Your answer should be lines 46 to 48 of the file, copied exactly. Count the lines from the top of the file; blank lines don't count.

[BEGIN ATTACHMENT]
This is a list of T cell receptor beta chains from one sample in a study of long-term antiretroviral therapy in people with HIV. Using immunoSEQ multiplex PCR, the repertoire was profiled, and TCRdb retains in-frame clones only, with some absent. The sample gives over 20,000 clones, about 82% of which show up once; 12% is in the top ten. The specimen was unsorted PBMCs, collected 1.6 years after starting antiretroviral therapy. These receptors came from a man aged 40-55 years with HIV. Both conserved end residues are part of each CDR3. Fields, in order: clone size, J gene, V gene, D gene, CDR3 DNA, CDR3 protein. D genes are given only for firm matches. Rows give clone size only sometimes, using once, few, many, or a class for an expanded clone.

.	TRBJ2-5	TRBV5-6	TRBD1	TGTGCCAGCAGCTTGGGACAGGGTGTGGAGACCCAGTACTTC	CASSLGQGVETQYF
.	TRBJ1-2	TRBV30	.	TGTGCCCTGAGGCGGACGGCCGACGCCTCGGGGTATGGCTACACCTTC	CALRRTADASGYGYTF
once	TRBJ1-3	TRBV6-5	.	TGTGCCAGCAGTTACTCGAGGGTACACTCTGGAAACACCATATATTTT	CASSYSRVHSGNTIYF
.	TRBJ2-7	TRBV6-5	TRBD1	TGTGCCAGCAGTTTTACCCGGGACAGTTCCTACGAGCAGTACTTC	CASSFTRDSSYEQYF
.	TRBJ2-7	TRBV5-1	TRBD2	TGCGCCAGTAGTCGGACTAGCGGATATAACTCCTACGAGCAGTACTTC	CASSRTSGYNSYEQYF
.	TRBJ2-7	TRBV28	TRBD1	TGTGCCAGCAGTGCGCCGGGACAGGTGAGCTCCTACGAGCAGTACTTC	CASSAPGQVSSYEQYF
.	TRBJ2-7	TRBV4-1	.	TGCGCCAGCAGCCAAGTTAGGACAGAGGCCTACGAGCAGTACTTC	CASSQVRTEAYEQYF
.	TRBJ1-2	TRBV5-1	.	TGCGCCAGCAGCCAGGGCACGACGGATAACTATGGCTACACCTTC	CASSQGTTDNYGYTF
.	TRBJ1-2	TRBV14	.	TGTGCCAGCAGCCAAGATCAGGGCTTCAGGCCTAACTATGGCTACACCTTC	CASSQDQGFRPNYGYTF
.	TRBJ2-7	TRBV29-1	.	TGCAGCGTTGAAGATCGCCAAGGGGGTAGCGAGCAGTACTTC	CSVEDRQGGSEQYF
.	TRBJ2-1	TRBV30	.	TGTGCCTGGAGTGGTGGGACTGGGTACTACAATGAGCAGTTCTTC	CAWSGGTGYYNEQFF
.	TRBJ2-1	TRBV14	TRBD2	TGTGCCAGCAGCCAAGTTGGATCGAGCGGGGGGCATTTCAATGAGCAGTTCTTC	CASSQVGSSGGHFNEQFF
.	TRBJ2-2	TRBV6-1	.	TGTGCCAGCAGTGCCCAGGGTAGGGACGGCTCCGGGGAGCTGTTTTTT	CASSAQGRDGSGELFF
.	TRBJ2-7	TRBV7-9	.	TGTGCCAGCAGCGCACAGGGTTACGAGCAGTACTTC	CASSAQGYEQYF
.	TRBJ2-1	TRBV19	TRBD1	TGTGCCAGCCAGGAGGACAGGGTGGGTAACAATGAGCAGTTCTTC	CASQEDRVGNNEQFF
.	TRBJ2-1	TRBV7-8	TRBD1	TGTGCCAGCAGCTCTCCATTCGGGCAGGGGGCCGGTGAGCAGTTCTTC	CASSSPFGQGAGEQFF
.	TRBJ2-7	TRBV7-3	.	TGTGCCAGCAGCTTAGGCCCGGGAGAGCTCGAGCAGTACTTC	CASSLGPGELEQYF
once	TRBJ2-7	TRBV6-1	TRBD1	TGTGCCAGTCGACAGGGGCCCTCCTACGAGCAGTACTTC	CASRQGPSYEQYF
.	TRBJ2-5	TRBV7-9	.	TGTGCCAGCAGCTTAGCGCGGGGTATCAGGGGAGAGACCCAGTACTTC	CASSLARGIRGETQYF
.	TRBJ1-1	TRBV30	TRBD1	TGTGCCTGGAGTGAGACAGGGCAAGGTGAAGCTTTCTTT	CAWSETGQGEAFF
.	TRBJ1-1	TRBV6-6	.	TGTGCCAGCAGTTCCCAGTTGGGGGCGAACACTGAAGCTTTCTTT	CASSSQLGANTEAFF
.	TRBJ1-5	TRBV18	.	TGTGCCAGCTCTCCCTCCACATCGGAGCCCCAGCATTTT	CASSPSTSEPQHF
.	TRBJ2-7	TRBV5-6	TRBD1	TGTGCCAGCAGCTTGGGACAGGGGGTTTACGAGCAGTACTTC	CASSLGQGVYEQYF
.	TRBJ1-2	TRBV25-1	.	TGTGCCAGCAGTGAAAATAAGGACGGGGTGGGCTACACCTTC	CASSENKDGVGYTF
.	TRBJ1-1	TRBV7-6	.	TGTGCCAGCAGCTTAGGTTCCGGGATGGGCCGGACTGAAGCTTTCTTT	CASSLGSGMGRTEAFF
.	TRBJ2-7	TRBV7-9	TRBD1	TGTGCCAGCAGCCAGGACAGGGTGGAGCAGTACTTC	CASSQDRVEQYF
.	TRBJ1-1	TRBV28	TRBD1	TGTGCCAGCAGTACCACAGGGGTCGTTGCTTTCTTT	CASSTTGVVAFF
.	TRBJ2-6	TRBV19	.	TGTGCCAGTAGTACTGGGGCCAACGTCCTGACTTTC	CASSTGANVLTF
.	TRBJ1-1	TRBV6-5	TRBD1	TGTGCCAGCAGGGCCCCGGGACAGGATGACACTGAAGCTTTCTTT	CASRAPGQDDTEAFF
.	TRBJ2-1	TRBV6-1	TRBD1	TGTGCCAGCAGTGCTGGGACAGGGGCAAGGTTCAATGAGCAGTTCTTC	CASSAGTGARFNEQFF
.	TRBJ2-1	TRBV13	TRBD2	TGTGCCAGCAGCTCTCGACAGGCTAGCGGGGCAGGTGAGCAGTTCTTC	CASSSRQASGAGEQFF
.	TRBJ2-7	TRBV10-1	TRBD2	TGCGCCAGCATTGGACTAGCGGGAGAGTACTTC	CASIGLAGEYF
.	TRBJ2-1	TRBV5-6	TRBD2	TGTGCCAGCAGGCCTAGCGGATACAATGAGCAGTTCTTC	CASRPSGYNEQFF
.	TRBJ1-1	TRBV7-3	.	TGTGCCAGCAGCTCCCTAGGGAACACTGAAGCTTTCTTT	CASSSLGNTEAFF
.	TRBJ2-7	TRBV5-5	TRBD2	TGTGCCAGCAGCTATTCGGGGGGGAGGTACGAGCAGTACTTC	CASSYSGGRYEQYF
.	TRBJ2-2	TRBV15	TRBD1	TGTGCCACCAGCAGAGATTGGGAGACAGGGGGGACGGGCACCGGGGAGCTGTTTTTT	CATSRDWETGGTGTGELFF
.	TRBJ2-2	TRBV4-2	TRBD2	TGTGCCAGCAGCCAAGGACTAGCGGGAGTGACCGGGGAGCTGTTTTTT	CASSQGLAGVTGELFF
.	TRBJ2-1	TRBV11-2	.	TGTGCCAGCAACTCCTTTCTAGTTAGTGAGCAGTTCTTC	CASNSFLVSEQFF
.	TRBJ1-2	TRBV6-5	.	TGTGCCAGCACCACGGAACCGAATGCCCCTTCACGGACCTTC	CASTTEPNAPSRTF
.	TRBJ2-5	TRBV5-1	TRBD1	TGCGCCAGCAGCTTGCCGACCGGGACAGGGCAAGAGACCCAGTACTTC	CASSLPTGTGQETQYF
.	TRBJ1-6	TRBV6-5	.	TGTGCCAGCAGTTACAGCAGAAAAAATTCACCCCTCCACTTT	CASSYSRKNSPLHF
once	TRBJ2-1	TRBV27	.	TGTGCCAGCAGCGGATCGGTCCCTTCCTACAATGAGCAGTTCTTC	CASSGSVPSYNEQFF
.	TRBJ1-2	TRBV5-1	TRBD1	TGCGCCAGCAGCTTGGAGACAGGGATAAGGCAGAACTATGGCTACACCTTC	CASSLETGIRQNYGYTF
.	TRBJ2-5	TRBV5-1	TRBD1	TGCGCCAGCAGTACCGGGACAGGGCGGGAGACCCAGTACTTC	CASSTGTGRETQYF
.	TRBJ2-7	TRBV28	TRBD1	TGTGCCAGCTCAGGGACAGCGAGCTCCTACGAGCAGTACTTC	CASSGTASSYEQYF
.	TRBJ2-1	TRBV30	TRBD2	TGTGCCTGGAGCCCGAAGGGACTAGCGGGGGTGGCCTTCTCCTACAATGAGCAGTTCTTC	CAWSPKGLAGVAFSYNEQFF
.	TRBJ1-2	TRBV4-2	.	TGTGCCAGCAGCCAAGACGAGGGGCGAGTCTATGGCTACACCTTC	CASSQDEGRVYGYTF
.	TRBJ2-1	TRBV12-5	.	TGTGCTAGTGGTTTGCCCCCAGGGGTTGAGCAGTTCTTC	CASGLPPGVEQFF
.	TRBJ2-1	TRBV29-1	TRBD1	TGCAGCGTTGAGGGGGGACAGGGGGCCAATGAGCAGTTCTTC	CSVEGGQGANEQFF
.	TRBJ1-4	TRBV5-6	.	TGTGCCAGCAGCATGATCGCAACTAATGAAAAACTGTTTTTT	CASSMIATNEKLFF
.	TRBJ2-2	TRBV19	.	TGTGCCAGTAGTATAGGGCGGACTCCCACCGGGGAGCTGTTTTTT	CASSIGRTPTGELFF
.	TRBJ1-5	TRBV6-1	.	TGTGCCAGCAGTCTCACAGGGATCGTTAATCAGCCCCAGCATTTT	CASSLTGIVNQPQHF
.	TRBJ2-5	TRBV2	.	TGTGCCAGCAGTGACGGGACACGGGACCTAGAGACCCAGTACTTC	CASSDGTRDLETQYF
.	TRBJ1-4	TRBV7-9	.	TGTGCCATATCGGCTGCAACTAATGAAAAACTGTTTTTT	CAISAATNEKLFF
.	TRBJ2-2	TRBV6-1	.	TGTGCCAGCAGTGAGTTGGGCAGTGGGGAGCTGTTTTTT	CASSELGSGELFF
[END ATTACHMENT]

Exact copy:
.	TRBJ2-7	TRBV28	TRBD1	TGTGCCAGCTCAGGGACAGCGAGCTCCTACGAGCAGTACTTC	CASSGTASSYEQYF
.	TRBJ2-1	TRBV30	TRBD2	TGTGCCTGGAGCCCGAAGGGACTAGCGGGGGTGGCCTTCTCCTACAATGAGCAGTTCTTC	CAWSPKGLAGVAFSYNEQFF
.	TRBJ1-2	TRBV4-2	.	TGTGCCAGCAGCCAAGACGAGGGGCGAGTCTATGGCTACACCTTC	CASSQDEGRVYGYTF